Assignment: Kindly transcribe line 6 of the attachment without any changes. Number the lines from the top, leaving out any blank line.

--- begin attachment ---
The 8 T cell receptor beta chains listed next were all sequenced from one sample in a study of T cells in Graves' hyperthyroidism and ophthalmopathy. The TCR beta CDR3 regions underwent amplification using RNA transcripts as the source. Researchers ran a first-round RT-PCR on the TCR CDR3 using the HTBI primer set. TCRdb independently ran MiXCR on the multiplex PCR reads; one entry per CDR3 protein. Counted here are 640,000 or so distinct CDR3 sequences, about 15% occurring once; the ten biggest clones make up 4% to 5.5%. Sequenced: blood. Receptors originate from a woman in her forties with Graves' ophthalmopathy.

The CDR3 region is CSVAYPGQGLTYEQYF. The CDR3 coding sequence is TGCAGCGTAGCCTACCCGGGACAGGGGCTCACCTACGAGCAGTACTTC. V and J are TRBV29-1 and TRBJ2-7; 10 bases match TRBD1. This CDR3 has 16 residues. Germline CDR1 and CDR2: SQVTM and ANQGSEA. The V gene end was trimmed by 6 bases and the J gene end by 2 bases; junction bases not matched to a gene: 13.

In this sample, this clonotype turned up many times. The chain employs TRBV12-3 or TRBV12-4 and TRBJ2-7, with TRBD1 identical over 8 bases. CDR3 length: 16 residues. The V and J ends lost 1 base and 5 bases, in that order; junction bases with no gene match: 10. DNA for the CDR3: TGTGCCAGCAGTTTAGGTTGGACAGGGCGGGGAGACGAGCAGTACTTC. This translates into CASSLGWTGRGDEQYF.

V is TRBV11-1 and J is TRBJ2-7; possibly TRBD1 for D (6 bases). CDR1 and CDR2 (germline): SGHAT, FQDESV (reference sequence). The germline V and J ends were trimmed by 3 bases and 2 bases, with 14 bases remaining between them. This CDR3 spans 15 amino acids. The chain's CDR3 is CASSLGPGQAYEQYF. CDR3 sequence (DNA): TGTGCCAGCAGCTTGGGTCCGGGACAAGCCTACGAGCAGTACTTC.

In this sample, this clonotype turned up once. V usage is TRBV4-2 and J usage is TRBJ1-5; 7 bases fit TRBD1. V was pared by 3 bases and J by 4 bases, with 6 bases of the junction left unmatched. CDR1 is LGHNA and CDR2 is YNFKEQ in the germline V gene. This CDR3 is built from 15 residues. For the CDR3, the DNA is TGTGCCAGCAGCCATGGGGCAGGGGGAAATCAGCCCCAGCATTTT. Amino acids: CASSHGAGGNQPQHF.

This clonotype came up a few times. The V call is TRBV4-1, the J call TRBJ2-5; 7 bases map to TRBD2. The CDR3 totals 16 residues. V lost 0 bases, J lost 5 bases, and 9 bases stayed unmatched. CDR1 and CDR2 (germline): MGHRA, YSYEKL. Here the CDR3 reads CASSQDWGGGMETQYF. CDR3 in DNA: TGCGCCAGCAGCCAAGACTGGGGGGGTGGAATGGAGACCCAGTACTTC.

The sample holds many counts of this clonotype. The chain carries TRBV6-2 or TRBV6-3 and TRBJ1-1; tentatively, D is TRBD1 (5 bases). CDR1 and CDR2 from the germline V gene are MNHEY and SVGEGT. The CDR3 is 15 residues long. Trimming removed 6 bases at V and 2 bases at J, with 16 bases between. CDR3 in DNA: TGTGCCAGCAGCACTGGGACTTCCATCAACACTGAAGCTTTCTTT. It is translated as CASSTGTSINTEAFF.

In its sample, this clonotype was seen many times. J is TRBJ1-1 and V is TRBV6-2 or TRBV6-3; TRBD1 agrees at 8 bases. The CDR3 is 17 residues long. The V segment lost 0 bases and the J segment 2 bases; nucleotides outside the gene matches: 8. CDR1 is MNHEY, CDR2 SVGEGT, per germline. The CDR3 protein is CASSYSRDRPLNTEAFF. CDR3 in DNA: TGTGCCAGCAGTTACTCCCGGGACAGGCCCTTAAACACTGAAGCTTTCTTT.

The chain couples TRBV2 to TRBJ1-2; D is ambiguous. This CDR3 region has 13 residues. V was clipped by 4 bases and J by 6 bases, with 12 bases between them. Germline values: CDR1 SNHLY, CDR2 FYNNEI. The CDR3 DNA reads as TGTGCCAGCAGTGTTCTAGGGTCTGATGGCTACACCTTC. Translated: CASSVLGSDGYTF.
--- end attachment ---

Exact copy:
This clonotype came up a few times. The V call is TRBV4-1, the J call TRBJ2-5; 7 bases map to TRBD2. The CDR3 totals 16 residues. V lost 0 bases, J lost 5 bases, and 9 bases stayed unmatched. CDR1 and CDR2 (germline): MGHRA, YSYEKL. Here the CDR3 reads CASSQDWGGGMETQYF. CDR3 in DNA: TGCGCCAGCAGCCAAGACTGGGGGGGTGGAATGGAGACCCAGTACTTC.